The story of how Ali Bergmann and I came to be is a great one. It is a story I probably would have never told if it weren’t for a few glasses of wine over dinner in Copenhagen. Most pretentious sentence ever…
I was finishing up my junior year at UW-Madison, and was still taking stupid business prerequisites (read: Accounting). I was struggling in the class, and signed up for a supplemental study group – which forced me to actually look at the material, rather than spill Mac ‘n’ Cheese on it while studying Real Housewives of New Jersey.
I joined the group late and was fairly nervous about my first session. We get started, and I immediately start to fall asleep. Then the door opens, and in rushes this jaw-dropping girl. I mean, stunning. Her waist-length golden hair is perfectly curled. She is wearing great boots. She has thick-rimmed black glasses on, making her look the perfect combination of sexy and smart. Everyone cheerfully greets her. “Oh my gawwddd, hey Ali!”
I decide to hate her immediately.
As the session progresses, it is clear she does not need to be here. She has already done her homework three weeks in advance and knows all the answers to every problem. She has already started studying for the midterm that is six weeks away, and she just wanted to freshen up a bit before she went away for the weekend with her club hockey team. Beautiful, smart, and athletic. I hate her even more.
Fast-forward three months.
I am trapped in a weekly three-hour lecture learning how to study abroad. Things like “don’t get in a stranger’s van” and “everyone hates Americans.” At the beginning of the class, we all introduce ourselves and state our study abroad destination. I’m mid-tweet about soy lattes when some girl announces she is going to Copenhagen for the summer. I look up. It’s her. It’s Ali Bergmann. My arch nemesis. I contemplate switching programs.
The following class I decide to have an attitude adjustment. Mainly “keep your friends close but your enemies closer.” I decide that traveling abroad with a super model may end up working in my favor. Men will buy her free drinks. Men will lead to other men. And sooner or later, I will get free drinks. I sit down next to her, and we make small talk about accounting. I am thankful that I made it out of the class with a C. Ali is still emailing professors about unfair questions to get her final grade bumped from a 96 to a 97…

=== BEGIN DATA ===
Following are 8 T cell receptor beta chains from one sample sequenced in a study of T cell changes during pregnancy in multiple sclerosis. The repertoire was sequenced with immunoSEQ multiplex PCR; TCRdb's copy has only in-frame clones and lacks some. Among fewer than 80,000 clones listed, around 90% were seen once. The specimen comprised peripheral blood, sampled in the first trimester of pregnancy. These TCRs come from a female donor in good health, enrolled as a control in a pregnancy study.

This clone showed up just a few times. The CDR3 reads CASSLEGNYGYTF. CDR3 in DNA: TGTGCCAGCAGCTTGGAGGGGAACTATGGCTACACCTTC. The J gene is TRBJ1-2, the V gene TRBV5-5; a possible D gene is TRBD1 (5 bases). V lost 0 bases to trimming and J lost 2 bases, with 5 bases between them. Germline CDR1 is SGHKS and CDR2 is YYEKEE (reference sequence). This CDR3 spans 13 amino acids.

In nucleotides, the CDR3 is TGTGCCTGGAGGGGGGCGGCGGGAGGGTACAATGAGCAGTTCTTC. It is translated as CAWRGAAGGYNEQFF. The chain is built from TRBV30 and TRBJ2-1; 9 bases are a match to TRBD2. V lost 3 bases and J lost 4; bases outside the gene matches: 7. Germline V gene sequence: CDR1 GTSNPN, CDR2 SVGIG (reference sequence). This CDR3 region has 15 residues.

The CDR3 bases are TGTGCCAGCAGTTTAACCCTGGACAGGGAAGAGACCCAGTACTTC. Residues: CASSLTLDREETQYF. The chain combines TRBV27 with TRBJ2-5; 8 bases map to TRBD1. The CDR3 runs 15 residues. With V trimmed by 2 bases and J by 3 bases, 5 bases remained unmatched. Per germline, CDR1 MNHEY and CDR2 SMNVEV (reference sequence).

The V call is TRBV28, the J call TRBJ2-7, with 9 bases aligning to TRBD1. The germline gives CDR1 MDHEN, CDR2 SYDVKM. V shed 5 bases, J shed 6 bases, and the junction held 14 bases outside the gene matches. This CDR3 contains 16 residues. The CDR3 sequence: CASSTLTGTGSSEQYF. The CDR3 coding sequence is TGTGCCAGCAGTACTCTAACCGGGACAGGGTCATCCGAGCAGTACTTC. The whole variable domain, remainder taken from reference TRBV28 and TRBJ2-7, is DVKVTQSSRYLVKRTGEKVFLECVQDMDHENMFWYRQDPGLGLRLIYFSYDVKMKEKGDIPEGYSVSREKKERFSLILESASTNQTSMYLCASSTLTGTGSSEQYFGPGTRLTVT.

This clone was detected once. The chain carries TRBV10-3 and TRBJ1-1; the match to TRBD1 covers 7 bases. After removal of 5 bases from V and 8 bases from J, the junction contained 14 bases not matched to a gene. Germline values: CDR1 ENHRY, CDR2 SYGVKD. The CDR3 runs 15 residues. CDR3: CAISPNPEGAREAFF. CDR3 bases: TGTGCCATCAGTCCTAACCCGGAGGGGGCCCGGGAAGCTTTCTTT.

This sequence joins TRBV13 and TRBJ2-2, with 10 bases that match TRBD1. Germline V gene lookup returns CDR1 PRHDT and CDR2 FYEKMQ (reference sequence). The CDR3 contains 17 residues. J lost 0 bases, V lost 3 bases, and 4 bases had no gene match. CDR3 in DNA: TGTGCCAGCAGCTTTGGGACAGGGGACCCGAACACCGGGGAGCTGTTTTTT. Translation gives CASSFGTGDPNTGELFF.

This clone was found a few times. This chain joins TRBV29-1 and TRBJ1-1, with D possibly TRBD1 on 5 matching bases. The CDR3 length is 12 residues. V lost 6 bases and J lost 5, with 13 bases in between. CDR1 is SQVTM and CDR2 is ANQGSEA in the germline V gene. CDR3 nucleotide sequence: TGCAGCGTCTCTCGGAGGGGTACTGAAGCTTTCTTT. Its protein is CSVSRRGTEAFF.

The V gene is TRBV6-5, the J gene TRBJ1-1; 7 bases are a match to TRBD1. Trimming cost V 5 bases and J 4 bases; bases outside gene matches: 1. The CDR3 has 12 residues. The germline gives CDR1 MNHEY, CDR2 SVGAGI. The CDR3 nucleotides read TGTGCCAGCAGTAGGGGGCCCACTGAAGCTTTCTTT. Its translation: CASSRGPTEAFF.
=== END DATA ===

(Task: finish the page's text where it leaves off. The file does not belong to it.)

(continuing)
Ali cracks some joke about illegal drugs, and it turns out she is quite funny. Her stellar personality adds to my hatred of her, but at least I am being entertained.
Fast-forward three months.
Day One in Copenhagen. She is the first person to contact me. She is dying to meet up with me and can’t wait to have the time of our lives together. She thinks I am the greatest person ever and is ready to go party and meet hot Danish men. She bought a bunch of new clothes that I am totally welcome to borrow any time. I decide she isn’t so bad after all.
After six-weeks of non-stop laughter, border-line criminal shenanigans, and Ali basically being my mother (despite her being two years younger …), I decide she is the greatest person I could have ever studied abroad with. This statement is factual, and can be supported by the 19 blog posts I wrote while studying abroad. It’s cliche but I don’t care – it was the best time of my life. And Ali Bergmann was there every minute of it.
Fast forward two months.
Ali is the only person that understands me. She understands how hard it is to come back from Copenhagen. She understands how much school sucks. She loves sushi as much as I do. We are the annoying girls in Grainger High that giggle about all our inside jokes. We support each others ridiculous notions that we are cooler than everyone else.
One day Ali and I are reminiscing about the good ol’ days, and she pulls up a YouTube video about the Danish Bus system. A few days earlier I had applied for an internship at Madison B-cycle and had not heard back from anyone. I was bumming a little about it, but the second I saw the video, my wheels started turning. I could recreate this video for B-cycle – and it would be incredible. Ali forwarded me the link, and I emailed it to B-cycle – telling them it would be an awesome recreation. I got the job the next day.
For anyone that has paid mild attention to my blog or my Facebook in the last three months, they have seen how much I love my job at Madison B-cycle. It has been the greatest, unexpected blessing during my time in Madison. And now, three months later, we are finally set to release the video I created.
So here’s the math:
If it wasn’t for Ali Bergmann, I would have never had the time of my life in Copenhagen. If it wasn’t for sharing those memories with her, she would have never thought to show me that Danish bus commercial. If she hadn’t of shown me that commercial, I would have never forwarded it to B-cycle. And I would have never gotten the job. And I would have never been as happy as I am now.
Thank you Ali Bergmann for being the reason for my happiness. And without further ado…